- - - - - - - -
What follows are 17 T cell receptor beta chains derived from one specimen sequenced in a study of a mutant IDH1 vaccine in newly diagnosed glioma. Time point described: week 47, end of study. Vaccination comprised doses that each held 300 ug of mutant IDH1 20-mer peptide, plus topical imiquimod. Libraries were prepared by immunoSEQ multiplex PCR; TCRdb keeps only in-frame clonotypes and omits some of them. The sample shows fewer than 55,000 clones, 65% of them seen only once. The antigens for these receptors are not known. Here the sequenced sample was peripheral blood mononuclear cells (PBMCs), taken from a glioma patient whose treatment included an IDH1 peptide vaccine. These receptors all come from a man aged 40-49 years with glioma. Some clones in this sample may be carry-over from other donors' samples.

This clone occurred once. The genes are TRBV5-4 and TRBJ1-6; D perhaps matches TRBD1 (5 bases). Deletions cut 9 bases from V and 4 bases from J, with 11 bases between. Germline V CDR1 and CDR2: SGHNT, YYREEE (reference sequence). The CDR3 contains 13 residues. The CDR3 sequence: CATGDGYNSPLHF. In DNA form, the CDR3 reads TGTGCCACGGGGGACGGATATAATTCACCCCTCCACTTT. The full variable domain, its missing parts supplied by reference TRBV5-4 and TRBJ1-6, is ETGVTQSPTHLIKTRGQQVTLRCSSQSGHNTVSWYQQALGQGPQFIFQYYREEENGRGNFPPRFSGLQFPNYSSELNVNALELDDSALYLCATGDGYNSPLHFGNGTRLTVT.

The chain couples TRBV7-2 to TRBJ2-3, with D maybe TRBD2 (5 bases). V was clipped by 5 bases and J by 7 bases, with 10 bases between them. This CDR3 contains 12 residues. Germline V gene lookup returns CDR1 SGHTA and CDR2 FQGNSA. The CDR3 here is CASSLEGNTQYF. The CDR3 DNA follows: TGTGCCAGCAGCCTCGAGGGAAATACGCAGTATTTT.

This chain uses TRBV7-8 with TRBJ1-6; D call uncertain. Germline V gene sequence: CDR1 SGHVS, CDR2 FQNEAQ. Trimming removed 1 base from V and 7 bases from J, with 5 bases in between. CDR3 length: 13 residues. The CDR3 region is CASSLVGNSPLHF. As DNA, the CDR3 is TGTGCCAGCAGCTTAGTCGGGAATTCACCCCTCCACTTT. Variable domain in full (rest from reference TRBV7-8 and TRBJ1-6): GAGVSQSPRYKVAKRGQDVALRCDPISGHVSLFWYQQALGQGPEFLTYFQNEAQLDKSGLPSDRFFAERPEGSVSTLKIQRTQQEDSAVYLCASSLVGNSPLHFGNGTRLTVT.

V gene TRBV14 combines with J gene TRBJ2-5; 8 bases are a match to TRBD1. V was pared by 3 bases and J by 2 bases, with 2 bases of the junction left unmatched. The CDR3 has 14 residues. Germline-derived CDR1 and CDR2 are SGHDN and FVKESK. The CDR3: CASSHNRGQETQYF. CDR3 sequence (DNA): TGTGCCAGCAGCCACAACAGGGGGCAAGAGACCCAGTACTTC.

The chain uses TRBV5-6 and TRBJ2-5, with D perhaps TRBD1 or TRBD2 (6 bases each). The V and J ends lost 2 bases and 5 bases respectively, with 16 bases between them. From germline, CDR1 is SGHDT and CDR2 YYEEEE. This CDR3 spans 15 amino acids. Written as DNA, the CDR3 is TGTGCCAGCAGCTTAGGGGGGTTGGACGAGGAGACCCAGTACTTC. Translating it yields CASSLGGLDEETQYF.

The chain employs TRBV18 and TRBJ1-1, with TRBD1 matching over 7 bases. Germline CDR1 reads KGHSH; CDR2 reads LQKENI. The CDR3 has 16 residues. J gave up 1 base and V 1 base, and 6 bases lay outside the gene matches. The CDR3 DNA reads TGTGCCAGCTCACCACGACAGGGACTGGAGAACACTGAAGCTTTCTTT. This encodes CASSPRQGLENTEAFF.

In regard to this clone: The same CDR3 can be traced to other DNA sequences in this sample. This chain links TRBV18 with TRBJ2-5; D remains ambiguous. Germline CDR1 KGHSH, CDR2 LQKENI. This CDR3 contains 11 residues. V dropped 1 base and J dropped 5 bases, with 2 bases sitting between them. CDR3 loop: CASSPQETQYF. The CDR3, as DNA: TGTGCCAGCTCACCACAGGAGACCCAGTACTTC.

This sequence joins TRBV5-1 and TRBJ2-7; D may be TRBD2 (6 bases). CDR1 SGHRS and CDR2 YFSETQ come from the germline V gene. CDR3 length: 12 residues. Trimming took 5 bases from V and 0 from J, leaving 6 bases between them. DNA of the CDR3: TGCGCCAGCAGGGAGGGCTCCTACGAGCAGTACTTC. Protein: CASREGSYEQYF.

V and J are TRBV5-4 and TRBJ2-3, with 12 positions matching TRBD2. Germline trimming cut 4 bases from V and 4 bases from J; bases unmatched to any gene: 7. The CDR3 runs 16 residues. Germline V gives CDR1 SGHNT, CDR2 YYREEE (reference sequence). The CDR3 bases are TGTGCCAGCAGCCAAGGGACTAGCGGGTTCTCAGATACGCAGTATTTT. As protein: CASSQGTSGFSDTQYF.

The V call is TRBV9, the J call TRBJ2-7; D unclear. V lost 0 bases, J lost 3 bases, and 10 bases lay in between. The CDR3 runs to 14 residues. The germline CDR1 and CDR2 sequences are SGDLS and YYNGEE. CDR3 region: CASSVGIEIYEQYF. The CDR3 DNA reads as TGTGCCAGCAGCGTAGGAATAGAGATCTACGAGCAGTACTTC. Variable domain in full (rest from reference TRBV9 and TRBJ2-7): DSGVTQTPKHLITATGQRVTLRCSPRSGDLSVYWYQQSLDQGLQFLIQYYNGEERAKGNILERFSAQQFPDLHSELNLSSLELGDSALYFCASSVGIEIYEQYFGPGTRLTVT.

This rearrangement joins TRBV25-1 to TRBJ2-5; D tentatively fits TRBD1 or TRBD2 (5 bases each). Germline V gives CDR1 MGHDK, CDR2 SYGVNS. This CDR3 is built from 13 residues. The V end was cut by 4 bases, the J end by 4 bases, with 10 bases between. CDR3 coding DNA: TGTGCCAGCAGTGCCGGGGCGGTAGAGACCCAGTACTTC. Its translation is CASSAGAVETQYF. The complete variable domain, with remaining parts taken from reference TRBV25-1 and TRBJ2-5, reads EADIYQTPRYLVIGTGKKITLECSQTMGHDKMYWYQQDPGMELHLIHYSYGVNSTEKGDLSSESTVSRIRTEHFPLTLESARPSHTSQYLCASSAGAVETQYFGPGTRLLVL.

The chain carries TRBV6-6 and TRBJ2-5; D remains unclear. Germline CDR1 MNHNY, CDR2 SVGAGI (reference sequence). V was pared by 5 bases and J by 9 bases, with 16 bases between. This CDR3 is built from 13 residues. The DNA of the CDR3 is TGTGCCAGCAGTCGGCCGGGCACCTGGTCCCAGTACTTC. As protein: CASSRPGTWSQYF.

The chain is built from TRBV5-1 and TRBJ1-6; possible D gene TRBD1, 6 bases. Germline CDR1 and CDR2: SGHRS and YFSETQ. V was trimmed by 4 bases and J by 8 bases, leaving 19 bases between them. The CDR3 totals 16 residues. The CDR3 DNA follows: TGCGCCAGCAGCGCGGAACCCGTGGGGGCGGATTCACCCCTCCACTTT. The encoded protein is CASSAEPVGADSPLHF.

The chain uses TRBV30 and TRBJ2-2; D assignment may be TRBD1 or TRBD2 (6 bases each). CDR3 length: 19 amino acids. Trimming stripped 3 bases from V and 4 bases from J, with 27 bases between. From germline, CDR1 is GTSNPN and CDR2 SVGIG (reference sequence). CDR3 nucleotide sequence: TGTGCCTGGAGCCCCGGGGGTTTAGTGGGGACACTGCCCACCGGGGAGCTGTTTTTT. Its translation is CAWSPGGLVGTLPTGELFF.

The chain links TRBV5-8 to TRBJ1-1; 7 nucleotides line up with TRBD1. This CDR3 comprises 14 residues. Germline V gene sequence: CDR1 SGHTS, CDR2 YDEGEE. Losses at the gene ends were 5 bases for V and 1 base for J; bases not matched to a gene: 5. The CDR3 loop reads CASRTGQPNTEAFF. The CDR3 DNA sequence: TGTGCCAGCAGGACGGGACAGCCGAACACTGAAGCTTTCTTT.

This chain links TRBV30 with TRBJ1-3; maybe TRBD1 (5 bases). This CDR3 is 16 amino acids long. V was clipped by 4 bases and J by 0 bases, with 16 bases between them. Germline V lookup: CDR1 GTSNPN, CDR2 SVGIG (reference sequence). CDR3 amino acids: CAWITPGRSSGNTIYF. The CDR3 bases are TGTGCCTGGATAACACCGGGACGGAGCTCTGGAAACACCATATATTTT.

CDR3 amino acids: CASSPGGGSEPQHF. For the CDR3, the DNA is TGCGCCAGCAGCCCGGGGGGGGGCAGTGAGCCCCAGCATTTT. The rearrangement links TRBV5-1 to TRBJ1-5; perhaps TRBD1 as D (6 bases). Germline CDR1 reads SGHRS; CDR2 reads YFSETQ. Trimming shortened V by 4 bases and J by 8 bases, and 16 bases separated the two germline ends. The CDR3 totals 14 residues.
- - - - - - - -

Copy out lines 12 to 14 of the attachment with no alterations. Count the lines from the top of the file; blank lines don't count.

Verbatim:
This rearrangement joins TRBV25-1 to TRBJ2-5; D tentatively fits TRBD1 or TRBD2 (5 bases each). Germline V gives CDR1 MGHDK, CDR2 SYGVNS. This CDR3 is built from 13 residues. The V end was cut by 4 bases, the J end by 4 bases, with 10 bases between. CDR3 coding DNA: TGTGCCAGCAGTGCCGGGGCGGTAGAGACCCAGTACTTC. Its translation is CASSAGAVETQYF. The complete variable domain, with remaining parts taken from reference TRBV25-1 and TRBJ2-5, reads EADIYQTPRYLVIGTGKKITLECSQTMGHDKMYWYQQDPGMELHLIHYSYGVNSTEKGDLSSESTVSRIRTEHFPLTLESARPSHTSQYLCASSAGAVETQYFGPGTRLLVL.

The chain carries TRBV6-6 and TRBJ2-5; D remains unclear. Germline CDR1 MNHNY, CDR2 SVGAGI (reference sequence). V was pared by 5 bases and J by 9 bases, with 16 bases between. This CDR3 is built from 13 residues. The DNA of the CDR3 is TGTGCCAGCAGTCGGCCGGGCACCTGGTCCCAGTACTTC. As protein: CASSRPGTWSQYF.

The chain is built from TRBV5-1 and TRBJ1-6; possible D gene TRBD1, 6 bases. Germline CDR1 and CDR2: SGHRS and YFSETQ. V was trimmed by 4 bases and J by 8 bases, leaving 19 bases between them. The CDR3 totals 16 residues. The CDR3 DNA follows: TGCGCCAGCAGCGCGGAACCCGTGGGGGCGGATTCACCCCTCCACTTT. The encoded protein is CASSAEPVGADSPLHF.